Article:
And then the smoke rolled in.
Is it possible to add the wildfire and presidential election seasons to the flaming pile of 2020 and still come out on the other end sane? I feel like it’s more than I can handle.
In fact, I’m done. My brain no worky.
As I’ve attempted to write this column off and on for the past two days, I have either been at a loss for words, or have had all the thoughts and words bleed out of my pores simultaneously into a little black pool on the screen. I feel pretty useless and I am utterly defenseless against distractions.
What’s that shiny thing?
I might need to get the poodle in on this one. Maybe if I just sit here in the middle of the floor and cuddle until some of that sweet oxytocin hits the dome … mmm …
With my back in full armadillo mode as I hunched over the keyboard for hours absorbing the monitor’s light, I have disappeared down many distracting rabbit holes. Most only served to further erode my fortitude (read Atlantic editor Adrienne LaFrance’s deep dive into QAnon—“The Prophecies of Q: American conspiracy theories are entering a dangerous new phase”—only if your faith in humanity can withstand a Mike Tyson-sized punch in the mouth).
But there was one story (posted by my friend and one-time CN&R co-worker, Devanie Angel) that serendipitously appeared on my Facebook feed yesterday: “Your ‘Surge Capacity’ Is Depleted—It’s Why You Feel Awful,” by Tara Haelle. In these corona-times, “surge capacity” isn’t just a measure of a hospital’s ability to expand beyond normal services in order to treat a greater-than-normal influx of sick people, it is also something that allows humans to level up when the need arises.
As psychologist/child-development professor Ann Masten puts it in the article: “Surge capacity is a collection of adaptive systems—mental and physical—that humans draw on for short-term survival in acutely stressful situations, such as natural disasters.” And as she goes on to say, since this pandemic has gone on much longer than most disasters, the limits of our surge capacity is being tested.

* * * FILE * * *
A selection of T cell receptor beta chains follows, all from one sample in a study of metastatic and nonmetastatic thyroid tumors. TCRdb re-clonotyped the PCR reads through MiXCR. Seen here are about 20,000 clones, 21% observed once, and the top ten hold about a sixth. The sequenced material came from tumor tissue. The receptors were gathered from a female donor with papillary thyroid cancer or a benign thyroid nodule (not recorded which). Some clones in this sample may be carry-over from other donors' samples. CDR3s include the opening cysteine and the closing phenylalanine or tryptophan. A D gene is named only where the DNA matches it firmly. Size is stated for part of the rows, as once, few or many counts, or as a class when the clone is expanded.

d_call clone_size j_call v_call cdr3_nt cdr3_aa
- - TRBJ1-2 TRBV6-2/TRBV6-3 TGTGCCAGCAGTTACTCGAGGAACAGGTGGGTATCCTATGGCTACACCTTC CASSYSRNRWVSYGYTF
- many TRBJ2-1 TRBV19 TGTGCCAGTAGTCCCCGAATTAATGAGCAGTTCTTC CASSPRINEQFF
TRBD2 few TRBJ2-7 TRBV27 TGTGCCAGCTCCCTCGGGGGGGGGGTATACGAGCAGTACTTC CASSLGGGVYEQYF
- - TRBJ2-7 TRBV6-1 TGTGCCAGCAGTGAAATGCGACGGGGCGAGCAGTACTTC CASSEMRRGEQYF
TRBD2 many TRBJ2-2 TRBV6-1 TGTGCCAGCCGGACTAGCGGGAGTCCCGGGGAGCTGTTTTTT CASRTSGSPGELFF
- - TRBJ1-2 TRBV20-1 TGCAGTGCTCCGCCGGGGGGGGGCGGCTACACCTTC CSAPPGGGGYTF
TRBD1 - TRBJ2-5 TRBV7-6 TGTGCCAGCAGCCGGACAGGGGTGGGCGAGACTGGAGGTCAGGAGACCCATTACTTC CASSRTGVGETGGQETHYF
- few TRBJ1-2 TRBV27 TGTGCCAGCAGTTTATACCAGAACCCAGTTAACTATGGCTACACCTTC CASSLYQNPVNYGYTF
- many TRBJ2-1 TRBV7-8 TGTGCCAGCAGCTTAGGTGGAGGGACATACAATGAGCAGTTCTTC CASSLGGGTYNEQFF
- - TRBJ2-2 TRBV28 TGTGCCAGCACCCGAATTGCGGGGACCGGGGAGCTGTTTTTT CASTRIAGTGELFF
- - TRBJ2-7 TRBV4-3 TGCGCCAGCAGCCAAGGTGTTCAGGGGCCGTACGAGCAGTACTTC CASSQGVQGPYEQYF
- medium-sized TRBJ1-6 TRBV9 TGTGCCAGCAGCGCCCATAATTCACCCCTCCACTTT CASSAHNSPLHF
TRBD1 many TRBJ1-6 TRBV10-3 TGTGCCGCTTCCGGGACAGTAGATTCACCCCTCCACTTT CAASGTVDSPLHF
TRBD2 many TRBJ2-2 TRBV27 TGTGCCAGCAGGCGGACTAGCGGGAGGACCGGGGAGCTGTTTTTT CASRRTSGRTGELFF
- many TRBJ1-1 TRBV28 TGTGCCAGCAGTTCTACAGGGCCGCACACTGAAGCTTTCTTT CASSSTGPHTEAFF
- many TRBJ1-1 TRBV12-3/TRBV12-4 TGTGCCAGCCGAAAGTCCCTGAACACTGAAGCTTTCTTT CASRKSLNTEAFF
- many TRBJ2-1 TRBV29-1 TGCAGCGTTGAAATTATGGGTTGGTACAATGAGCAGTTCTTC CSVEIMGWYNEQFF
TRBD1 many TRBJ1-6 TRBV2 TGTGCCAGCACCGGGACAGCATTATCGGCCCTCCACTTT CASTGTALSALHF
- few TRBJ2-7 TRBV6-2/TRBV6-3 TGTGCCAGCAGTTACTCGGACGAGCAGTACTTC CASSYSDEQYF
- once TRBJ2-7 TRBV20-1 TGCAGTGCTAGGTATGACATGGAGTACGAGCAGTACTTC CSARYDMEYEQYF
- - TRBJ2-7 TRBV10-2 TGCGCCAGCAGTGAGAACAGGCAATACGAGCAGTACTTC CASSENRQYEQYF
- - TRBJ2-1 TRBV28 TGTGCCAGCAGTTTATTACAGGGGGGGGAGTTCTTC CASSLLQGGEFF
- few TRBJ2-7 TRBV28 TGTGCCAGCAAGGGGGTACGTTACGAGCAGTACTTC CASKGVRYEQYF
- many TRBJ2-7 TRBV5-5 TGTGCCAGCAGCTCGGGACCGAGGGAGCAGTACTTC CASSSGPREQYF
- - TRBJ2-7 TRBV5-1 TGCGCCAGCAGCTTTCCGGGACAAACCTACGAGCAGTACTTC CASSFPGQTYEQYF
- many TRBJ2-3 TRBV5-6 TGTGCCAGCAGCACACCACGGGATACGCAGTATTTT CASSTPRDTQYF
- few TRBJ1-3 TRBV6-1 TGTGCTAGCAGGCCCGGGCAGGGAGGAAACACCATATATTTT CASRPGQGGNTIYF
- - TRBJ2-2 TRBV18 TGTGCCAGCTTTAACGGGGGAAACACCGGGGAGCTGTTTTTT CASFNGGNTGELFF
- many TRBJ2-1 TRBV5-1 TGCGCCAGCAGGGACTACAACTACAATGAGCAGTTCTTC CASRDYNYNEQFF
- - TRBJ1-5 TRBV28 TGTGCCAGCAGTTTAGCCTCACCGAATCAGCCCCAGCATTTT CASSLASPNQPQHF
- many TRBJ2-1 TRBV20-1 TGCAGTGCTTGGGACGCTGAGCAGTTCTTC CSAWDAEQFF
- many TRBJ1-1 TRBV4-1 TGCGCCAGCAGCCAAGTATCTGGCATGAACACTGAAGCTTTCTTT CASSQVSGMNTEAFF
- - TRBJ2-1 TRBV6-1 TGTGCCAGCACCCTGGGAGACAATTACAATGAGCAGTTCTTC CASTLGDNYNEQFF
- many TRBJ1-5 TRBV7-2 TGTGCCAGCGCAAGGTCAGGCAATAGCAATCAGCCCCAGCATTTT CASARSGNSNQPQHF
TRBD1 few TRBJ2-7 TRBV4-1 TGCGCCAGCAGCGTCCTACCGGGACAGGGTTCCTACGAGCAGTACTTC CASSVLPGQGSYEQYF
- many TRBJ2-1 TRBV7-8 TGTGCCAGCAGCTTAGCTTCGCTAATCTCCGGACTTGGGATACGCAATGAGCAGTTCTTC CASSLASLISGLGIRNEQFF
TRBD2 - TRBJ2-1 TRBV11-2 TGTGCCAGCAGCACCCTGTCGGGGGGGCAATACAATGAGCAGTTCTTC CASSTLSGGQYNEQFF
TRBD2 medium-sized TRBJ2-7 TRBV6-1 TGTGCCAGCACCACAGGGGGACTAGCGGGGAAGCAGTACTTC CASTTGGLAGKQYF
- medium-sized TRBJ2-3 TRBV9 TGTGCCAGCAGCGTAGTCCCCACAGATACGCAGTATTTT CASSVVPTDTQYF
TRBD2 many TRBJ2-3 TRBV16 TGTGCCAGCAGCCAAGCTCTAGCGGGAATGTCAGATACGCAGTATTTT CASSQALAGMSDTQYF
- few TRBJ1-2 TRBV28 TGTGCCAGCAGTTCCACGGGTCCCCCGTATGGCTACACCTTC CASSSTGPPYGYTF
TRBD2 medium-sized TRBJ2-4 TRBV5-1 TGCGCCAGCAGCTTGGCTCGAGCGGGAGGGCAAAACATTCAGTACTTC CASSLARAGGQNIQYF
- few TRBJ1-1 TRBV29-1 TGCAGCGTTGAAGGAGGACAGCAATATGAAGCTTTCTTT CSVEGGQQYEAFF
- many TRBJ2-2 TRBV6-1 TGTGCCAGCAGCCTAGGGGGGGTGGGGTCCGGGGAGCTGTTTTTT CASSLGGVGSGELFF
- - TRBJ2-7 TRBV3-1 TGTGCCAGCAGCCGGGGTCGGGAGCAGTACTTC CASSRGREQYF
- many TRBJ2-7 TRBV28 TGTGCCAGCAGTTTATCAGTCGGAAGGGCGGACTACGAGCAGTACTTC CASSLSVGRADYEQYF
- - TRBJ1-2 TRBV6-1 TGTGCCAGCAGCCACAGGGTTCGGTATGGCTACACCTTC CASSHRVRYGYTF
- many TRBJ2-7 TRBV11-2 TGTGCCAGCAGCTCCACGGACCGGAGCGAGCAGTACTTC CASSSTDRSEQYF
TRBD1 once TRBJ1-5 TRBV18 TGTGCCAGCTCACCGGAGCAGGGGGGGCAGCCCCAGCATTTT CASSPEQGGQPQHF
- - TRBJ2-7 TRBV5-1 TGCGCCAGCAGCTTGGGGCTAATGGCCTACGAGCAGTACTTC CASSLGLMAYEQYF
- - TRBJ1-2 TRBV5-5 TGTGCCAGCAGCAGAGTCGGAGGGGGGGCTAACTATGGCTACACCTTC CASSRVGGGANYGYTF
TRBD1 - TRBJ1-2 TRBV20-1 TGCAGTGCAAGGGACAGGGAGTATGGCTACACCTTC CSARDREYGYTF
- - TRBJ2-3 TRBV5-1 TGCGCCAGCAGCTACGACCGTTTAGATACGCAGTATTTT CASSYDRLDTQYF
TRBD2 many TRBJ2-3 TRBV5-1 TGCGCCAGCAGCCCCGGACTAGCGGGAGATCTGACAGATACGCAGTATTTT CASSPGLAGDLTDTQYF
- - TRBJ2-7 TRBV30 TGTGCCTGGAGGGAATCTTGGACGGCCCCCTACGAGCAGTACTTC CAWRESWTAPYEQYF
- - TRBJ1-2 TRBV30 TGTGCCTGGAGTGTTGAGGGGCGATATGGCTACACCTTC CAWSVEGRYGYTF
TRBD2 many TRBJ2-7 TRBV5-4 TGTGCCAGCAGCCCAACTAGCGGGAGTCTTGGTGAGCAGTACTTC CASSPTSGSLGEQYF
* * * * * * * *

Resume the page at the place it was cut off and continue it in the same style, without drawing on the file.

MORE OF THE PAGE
In short, many of us have used up our reserves.
I wonder if residents of Paradise or Concow even had anything left in the tank at the beginning of shelter-in-place, let alone five months into it and with George Floyd’s murder, Trump’s continued cruelty and more wildfire smoke along the way. Have the reserves drained by the Camp Fire had time to replenish? Has anyone’s in Butte County?
So, what’s the answer? How do we refill the tanks for this ongoing and increasingly intense surge? To oversimplify what the article says: First we grieve the loss(es), then we start to fill our tank with resilience-building practices.
I’m sure many of us are in some stage of grief already—somewhere between anger and depression I’d guess—but it almost doesn’t seem possible to get to acceptance, especially if you have no job in addition to no access to friends, family, community, human or animal contact … and now no air or sun either. What’s acceptance of all of that even look like? Rocking back and forth with a smile on your face for several months?
Michael Maddaus, a doctor interviewed in the article, says it requires a radical re-framing of reality and coming to terms that this is a “shitty time … and accept that as a baseline.”
Fine. Done. Things are shitty.
As for refilling the surge tank, Maddeus says that the key areas to focus on are “sleep, nutrition, exercise, meditation, self-compassion, gratitude, connection, and saying no.”
(He doesn’t include ice cream, but I’ma add that to my list.)
In the piece, Haelle acknowledges that much of the self care that we normally turn to for this kind of reboot—a massage, coffee with friends, swimming at the gym, etc.—has been stolen by COVID-19. All you can do is start small with whatever you can and, as Maddeus says, “be gentle with ourselves and keep on.”
OK. I can be gentle. I believe you can, too. I think music is a good place to start. We don’t have live shows to experience together, but if there’s one thing the Internet is good for is it has all the music.
A few months before he died, Prince told his biographer Dan Piepenbring, “Music is healing,” insisting those words be the first thing he write down for the book. Always trust Prince. I do.
Music has always been one of my main fuel sources, and I’ve spent about 8 of the last 24 hours watching/listening to it—Prince at the 2007 Super Bowl halftime show (one of the best live performances in history), The Rolling Stones Rock and Roll Circus, “Re-Arranger” by Mates of State, Shepparton Airplane’s screaming new album Sharks; Bjork live at the Royal Opera House—and I think I’ve filled my surge tank enough to endure another day of smoke.
I’m going to keep the poodle and the ice cream nearby just in case.